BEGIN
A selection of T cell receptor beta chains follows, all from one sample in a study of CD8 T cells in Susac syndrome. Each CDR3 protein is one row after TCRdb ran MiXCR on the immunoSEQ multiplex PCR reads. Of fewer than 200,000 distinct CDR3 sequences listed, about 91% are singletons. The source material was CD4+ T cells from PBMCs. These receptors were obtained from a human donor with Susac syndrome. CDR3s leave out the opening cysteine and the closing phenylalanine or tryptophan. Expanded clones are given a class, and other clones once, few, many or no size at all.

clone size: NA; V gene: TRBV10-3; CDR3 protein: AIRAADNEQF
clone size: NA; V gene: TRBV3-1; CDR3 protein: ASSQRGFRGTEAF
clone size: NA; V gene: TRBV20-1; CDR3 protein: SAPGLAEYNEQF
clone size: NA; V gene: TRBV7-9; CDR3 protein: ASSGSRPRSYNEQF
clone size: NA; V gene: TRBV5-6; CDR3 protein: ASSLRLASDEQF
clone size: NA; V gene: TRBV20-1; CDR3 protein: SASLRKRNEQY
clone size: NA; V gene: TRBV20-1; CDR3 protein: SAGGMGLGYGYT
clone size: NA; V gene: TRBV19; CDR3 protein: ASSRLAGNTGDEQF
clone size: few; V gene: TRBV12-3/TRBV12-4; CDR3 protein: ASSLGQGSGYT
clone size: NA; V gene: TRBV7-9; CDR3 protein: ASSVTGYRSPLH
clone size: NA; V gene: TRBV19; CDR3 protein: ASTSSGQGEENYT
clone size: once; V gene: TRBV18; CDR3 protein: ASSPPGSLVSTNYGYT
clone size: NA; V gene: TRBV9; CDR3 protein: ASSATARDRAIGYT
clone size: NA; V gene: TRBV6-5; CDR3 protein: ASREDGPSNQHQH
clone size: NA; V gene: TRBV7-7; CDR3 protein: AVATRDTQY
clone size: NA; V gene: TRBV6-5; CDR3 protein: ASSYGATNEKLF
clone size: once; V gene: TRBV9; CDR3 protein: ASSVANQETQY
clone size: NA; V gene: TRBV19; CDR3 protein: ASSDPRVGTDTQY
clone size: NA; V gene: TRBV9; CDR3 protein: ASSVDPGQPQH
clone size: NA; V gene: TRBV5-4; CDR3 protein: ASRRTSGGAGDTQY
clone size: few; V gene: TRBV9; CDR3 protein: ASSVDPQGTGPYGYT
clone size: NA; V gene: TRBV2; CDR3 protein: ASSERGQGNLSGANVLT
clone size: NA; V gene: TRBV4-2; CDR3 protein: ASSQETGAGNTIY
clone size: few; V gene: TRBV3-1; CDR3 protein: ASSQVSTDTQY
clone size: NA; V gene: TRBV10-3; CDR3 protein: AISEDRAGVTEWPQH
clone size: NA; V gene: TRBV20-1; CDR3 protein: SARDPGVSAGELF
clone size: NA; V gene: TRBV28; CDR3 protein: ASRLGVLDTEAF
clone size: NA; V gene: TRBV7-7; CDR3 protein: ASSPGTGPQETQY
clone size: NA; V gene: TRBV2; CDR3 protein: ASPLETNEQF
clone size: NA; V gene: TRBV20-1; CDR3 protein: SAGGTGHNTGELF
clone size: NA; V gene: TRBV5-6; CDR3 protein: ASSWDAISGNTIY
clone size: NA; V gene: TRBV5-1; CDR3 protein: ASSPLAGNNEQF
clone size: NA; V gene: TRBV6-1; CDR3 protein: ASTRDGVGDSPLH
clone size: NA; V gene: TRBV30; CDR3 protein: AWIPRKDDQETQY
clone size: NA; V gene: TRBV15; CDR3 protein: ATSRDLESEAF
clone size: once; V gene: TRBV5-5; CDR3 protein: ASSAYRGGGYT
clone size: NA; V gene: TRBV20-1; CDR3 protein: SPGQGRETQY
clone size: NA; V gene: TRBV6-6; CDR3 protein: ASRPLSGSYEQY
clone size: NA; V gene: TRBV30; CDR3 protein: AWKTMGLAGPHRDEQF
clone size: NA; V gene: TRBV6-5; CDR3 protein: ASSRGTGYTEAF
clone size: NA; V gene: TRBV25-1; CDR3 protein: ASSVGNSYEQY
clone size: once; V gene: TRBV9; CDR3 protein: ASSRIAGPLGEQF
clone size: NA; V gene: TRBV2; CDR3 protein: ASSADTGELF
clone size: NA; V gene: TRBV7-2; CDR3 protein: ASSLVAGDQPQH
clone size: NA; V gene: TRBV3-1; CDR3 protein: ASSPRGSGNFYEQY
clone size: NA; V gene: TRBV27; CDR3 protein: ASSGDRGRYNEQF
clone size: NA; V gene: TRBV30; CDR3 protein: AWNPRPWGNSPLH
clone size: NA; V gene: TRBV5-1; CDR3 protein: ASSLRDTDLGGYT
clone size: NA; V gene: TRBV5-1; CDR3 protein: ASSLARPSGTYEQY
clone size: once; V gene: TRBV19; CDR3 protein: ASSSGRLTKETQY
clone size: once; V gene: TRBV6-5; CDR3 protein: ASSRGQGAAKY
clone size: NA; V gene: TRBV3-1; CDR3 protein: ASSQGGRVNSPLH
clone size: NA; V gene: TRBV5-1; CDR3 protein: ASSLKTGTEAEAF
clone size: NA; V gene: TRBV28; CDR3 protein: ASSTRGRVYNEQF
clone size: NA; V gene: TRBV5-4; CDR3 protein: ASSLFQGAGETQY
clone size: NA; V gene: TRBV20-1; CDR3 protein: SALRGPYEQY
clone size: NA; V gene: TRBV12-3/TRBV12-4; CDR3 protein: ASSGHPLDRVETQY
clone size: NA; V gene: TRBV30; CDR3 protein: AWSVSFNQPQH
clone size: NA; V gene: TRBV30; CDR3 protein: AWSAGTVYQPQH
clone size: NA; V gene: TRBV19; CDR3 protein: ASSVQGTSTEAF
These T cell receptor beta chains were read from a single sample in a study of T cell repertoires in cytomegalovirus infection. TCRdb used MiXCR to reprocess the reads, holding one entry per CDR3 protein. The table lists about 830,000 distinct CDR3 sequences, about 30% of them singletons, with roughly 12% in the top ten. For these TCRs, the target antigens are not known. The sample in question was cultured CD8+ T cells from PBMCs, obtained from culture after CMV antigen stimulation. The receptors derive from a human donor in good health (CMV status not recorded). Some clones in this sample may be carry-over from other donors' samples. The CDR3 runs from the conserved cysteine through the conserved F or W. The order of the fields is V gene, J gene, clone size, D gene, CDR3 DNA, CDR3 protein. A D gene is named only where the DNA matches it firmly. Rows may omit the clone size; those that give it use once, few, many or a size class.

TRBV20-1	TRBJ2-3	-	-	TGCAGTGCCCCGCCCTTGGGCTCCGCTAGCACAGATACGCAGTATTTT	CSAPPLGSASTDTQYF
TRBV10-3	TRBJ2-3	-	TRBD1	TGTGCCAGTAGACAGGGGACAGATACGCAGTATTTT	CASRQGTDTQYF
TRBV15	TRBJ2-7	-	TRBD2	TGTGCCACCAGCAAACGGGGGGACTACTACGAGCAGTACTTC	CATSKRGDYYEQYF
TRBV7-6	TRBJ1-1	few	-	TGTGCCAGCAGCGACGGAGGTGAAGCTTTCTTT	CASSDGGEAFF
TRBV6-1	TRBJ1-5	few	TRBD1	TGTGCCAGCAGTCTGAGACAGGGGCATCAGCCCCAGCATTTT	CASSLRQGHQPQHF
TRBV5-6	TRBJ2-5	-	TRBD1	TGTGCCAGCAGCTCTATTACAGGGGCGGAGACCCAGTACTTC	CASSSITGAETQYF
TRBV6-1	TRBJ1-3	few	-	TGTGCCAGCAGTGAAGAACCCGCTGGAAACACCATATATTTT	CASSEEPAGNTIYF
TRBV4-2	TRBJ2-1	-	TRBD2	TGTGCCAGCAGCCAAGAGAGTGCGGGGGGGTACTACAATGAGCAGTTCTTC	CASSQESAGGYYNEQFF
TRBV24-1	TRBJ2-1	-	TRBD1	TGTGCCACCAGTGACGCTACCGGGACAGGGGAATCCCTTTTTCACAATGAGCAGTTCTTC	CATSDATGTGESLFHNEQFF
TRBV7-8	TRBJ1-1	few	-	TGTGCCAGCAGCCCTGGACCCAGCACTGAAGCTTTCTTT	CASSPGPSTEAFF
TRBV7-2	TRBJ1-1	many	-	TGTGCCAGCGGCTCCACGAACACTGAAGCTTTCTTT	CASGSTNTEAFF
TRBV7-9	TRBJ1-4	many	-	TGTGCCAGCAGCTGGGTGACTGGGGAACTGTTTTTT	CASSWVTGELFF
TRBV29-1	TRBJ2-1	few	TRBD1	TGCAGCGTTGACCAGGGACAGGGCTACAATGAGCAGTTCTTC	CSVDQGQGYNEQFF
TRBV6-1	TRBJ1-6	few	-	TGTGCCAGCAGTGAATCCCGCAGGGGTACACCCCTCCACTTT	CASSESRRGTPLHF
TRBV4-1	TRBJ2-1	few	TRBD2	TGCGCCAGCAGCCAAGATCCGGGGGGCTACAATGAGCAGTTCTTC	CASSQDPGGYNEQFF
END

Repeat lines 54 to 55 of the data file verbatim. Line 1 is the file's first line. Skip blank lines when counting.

clone size: NA; V gene: TRBV5-1; CDR3 protein: ASSLKTGTEAEAF
clone size: NA; V gene: TRBV28; CDR3 protein: ASSTRGRVYNEQF